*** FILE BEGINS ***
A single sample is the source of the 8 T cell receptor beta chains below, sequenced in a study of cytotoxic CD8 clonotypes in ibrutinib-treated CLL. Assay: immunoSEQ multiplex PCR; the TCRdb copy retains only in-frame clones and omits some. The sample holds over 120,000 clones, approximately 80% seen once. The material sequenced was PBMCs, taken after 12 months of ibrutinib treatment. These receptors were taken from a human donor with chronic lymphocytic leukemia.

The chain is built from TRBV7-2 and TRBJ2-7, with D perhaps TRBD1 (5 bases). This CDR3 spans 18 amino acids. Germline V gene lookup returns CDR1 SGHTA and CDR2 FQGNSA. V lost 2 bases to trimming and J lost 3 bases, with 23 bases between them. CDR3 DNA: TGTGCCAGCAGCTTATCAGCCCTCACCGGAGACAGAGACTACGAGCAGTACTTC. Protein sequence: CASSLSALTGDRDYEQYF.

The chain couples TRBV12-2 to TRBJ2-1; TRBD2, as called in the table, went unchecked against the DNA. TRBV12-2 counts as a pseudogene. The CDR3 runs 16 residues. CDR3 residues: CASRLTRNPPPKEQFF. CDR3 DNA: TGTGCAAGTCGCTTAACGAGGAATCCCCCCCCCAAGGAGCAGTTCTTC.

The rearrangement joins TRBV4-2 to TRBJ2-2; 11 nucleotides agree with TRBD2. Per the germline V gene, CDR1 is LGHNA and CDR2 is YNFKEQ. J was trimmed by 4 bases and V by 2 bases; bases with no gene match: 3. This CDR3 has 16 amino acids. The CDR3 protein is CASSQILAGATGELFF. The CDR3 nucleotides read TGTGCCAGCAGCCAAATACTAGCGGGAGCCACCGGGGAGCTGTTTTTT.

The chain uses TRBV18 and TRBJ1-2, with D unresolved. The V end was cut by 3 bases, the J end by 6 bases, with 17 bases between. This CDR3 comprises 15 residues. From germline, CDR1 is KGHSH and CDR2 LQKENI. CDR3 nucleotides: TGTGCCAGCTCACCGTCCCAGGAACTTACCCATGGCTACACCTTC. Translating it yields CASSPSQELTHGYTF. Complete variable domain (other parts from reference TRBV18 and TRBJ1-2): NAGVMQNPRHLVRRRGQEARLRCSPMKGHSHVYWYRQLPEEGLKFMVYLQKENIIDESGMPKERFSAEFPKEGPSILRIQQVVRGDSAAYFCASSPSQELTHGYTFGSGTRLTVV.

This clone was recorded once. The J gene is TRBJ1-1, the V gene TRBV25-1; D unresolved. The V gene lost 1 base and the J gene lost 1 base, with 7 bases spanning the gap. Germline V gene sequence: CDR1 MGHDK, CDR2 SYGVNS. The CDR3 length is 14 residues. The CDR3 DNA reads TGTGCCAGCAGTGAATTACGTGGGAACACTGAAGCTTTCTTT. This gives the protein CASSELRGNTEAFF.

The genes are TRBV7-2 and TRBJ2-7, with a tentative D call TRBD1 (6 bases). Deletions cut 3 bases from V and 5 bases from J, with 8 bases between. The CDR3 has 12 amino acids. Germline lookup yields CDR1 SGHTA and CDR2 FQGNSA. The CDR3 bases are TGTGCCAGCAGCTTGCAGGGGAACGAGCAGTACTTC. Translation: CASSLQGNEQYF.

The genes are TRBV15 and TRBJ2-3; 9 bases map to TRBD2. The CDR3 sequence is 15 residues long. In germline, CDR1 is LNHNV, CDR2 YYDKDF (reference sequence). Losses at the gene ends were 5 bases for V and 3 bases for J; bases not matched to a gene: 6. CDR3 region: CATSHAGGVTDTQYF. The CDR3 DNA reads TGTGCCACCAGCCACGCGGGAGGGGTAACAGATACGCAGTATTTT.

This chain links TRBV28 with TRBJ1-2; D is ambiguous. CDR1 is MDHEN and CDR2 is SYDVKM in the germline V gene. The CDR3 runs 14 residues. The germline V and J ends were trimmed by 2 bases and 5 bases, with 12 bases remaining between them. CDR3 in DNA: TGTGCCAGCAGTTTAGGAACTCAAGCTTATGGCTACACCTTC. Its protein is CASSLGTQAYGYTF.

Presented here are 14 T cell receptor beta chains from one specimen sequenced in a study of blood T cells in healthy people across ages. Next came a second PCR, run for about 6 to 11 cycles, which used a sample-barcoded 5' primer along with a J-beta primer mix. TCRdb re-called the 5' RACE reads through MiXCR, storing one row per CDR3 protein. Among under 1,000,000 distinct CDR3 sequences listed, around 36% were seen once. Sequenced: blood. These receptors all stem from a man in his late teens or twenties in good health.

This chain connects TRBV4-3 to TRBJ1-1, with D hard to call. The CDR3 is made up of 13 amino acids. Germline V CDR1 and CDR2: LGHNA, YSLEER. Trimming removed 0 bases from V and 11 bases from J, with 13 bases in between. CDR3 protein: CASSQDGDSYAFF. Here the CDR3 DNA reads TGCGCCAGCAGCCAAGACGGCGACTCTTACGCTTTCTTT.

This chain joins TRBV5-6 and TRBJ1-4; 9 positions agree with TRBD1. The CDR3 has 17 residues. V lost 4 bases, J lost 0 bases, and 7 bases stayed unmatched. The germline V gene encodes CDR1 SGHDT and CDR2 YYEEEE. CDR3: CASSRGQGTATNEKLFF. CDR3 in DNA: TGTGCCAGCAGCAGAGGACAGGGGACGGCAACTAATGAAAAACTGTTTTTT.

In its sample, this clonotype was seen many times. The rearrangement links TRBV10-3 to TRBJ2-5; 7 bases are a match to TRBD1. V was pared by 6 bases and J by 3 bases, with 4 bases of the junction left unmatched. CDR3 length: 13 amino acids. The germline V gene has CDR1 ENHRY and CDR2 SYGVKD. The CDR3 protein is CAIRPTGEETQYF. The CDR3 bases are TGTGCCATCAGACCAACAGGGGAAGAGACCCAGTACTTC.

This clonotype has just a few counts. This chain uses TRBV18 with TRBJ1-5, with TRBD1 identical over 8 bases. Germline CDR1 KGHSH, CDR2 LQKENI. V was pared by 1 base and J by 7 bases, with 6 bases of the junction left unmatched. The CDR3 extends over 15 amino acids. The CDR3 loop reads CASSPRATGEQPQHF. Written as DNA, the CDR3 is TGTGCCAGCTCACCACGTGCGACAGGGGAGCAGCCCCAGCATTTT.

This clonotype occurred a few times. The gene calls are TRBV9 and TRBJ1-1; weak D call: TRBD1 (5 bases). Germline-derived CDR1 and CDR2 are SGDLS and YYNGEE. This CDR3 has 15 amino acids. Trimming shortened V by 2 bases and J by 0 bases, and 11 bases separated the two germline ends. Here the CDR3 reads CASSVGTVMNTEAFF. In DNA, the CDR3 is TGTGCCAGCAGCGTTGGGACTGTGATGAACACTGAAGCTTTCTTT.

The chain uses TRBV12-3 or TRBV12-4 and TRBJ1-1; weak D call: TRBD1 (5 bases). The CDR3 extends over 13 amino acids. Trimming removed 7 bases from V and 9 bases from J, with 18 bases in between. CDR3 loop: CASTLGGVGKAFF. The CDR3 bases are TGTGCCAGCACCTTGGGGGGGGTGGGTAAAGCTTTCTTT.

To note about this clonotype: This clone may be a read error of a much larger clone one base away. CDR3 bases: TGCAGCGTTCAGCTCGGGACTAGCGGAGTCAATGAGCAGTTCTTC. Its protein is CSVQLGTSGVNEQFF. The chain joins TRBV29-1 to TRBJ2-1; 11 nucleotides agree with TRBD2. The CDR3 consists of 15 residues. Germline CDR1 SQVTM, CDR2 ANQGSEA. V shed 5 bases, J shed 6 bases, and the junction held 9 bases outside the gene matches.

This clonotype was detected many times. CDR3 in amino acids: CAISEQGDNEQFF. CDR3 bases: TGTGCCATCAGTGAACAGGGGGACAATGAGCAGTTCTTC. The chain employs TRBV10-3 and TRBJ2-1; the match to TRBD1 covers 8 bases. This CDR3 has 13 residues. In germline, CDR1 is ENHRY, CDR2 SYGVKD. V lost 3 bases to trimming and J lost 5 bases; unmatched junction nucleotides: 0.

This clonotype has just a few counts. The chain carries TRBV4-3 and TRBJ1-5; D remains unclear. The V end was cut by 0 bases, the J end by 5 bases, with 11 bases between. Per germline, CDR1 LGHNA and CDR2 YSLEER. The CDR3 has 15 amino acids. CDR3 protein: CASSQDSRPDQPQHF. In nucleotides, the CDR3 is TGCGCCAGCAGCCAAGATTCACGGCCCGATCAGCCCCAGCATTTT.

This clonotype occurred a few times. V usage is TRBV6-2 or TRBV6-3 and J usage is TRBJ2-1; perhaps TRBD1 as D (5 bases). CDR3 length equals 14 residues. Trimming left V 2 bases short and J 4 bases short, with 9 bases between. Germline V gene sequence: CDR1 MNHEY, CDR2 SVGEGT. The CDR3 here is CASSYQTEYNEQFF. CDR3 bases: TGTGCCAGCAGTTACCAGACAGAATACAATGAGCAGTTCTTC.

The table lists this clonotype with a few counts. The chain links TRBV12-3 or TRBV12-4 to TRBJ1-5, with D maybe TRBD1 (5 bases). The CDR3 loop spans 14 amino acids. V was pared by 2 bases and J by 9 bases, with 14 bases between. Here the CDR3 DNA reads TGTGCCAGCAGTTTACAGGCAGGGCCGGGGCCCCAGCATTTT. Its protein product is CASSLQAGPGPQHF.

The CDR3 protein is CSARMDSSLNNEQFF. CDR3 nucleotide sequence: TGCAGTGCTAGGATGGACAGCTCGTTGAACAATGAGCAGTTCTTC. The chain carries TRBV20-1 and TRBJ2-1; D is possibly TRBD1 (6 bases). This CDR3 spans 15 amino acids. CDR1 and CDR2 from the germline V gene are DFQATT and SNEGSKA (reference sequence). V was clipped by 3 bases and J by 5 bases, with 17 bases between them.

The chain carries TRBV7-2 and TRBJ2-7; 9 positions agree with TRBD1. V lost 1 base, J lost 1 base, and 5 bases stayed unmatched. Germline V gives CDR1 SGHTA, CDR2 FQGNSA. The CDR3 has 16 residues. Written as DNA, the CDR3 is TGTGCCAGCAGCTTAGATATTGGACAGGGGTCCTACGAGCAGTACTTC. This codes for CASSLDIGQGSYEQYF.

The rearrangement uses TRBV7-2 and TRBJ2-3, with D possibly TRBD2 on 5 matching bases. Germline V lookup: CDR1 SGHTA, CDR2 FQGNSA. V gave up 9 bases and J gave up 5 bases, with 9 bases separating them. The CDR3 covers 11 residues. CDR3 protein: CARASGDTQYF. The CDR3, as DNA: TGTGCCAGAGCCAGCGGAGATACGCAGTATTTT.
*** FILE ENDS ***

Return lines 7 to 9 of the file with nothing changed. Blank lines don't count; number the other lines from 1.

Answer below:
The genes are TRBV7-2 and TRBJ2-7, with a tentative D call TRBD1 (6 bases). Deletions cut 3 bases from V and 5 bases from J, with 8 bases between. The CDR3 has 12 amino acids. Germline lookup yields CDR1 SGHTA and CDR2 FQGNSA. The CDR3 bases are TGTGCCAGCAGCTTGCAGGGGAACGAGCAGTACTTC. Translation: CASSLQGNEQYF.

The genes are TRBV15 and TRBJ2-3; 9 bases map to TRBD2. The CDR3 sequence is 15 residues long. In germline, CDR1 is LNHNV, CDR2 YYDKDF (reference sequence). Losses at the gene ends were 5 bases for V and 3 bases for J; bases not matched to a gene: 6. CDR3 region: CATSHAGGVTDTQYF. The CDR3 DNA reads TGTGCCACCAGCCACGCGGGAGGGGTAACAGATACGCAGTATTTT.

This chain links TRBV28 with TRBJ1-2; D is ambiguous. CDR1 is MDHEN and CDR2 is SYDVKM in the germline V gene. The CDR3 runs 14 residues. The germline V and J ends were trimmed by 2 bases and 5 bases, with 12 bases remaining between them. CDR3 in DNA: TGTGCCAGCAGTTTAGGAACTCAAGCTTATGGCTACACCTTC. Its protein is CASSLGTQAYGYTF.